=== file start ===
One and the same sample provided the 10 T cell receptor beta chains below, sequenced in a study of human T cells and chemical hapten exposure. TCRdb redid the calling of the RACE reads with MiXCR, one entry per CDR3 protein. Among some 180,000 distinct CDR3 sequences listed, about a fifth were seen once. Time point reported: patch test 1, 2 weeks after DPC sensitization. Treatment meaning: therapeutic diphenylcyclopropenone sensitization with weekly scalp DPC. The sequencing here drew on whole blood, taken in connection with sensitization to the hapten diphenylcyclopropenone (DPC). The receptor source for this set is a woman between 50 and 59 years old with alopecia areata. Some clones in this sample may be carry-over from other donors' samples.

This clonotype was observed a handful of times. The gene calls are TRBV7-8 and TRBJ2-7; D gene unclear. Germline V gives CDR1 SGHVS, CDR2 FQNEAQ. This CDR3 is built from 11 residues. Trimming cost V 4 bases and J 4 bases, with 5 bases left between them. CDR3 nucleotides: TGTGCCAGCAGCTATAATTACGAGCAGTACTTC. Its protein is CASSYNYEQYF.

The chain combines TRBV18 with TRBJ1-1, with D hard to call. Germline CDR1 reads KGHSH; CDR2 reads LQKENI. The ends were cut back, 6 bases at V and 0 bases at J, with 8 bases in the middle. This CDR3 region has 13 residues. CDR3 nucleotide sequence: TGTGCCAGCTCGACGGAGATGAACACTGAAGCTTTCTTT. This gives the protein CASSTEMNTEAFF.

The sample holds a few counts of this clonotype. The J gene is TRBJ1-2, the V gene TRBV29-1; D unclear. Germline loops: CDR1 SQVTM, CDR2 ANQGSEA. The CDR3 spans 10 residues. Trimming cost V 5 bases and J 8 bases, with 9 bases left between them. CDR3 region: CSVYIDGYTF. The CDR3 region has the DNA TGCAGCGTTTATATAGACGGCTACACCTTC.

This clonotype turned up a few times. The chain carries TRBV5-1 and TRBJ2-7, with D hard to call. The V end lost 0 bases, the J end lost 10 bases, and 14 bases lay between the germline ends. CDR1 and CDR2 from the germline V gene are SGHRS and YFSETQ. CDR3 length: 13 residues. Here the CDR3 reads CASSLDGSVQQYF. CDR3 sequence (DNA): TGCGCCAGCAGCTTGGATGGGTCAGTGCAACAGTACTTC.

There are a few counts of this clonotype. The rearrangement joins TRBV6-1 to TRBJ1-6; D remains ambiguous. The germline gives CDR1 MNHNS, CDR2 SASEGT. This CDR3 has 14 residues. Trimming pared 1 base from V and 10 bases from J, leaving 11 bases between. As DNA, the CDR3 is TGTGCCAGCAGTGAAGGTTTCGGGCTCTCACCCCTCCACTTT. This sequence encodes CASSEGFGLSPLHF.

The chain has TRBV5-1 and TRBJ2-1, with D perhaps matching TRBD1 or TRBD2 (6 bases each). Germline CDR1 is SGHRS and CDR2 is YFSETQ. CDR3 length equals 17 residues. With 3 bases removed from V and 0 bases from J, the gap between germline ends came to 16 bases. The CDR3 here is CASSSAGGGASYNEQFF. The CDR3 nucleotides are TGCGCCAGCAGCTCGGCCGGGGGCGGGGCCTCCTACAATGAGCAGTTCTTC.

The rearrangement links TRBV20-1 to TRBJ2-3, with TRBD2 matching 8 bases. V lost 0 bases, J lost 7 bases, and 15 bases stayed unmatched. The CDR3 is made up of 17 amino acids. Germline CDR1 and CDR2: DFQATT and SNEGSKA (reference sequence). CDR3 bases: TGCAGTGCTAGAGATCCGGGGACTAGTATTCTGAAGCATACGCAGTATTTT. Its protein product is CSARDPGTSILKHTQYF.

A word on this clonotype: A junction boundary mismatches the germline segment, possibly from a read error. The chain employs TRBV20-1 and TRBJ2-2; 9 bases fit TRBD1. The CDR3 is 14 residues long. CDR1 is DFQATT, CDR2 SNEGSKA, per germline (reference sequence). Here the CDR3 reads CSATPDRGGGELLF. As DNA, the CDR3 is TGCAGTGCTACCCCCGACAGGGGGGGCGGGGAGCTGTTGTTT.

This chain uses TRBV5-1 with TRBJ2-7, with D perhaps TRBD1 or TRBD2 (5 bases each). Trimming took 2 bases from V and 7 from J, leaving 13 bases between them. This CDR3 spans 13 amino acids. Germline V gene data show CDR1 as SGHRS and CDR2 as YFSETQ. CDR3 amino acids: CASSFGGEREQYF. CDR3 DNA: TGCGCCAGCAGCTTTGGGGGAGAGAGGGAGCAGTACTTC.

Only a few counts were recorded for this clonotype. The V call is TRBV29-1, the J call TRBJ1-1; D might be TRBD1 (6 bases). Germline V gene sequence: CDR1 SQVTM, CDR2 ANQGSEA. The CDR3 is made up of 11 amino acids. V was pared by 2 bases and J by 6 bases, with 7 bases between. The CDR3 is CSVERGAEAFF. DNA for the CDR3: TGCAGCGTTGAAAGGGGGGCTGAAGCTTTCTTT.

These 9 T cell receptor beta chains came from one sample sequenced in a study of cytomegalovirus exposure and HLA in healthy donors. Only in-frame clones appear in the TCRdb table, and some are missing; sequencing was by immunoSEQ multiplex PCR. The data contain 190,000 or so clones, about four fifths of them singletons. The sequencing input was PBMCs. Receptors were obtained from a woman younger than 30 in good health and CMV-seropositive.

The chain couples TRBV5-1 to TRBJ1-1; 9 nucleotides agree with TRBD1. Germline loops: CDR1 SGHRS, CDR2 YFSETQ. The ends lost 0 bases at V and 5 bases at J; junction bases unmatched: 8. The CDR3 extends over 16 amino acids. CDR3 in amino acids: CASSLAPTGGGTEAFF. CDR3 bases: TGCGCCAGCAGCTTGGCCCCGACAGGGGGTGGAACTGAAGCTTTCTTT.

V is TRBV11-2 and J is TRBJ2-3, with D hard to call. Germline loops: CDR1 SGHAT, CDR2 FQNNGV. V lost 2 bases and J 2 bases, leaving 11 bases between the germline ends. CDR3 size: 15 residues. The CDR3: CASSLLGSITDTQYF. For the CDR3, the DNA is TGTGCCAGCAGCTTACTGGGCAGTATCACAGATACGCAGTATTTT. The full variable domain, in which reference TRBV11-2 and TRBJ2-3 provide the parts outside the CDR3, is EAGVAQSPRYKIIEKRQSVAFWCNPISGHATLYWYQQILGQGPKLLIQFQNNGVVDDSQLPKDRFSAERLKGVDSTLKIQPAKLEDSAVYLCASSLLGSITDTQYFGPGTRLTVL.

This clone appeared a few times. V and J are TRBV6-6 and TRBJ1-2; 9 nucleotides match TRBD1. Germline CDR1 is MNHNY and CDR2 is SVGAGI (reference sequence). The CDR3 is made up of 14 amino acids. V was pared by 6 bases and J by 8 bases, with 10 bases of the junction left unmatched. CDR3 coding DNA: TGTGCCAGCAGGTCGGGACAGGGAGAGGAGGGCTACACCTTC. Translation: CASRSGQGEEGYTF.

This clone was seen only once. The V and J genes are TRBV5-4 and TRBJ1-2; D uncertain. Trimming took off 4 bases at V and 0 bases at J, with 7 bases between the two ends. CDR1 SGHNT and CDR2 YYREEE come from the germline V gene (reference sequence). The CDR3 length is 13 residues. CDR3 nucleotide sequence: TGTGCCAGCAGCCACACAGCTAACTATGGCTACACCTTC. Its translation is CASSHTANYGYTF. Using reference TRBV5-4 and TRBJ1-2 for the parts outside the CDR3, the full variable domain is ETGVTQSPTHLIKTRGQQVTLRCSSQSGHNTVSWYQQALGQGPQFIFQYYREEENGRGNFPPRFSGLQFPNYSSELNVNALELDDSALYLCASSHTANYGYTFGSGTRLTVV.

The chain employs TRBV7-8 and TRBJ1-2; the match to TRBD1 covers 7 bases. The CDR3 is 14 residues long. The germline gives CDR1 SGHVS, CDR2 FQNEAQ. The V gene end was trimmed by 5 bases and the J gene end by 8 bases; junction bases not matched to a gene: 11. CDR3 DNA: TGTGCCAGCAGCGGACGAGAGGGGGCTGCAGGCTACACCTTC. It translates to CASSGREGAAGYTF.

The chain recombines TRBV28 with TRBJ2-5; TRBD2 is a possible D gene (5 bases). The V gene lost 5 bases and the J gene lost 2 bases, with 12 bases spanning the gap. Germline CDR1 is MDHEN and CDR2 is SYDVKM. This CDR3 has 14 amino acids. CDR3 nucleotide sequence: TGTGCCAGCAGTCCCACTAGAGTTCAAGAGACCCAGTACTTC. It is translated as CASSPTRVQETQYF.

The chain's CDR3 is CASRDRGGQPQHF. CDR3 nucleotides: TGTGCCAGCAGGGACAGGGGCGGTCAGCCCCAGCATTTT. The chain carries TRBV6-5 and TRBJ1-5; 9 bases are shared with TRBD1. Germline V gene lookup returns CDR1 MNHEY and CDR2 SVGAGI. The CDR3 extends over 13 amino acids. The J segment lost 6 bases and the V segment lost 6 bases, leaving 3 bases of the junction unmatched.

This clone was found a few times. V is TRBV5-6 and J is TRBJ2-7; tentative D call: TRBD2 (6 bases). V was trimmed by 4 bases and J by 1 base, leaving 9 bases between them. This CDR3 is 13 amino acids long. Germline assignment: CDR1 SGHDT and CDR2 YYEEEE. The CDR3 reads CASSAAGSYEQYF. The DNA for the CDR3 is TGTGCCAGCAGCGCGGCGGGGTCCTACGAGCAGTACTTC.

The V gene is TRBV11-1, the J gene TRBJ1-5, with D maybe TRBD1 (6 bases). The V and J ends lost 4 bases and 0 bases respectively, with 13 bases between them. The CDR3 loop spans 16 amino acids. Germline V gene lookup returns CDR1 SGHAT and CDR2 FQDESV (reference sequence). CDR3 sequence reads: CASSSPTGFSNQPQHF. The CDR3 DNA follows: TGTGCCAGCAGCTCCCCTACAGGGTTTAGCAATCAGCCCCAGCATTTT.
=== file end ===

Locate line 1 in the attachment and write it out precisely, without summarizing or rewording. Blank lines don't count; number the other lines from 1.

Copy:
One and the same sample provided the 10 T cell receptor beta chains below, sequenced in a study of human T cells and chemical hapten exposure. TCRdb redid the calling of the RACE reads with MiXCR, one entry per CDR3 protein. Among some 180,000 distinct CDR3 sequences listed, about a fifth were seen once. Time point reported: patch test 1, 2 weeks after DPC sensitization. Treatment meaning: therapeutic diphenylcyclopropenone sensitization with weekly scalp DPC. The sequencing here drew on whole blood, taken in connection with sensitization to the hapten diphenylcyclopropenone (DPC). The receptor source for this set is a woman between 50 and 59 years old with alopecia areata. Some clones in this sample may be carry-over from other donors' samples.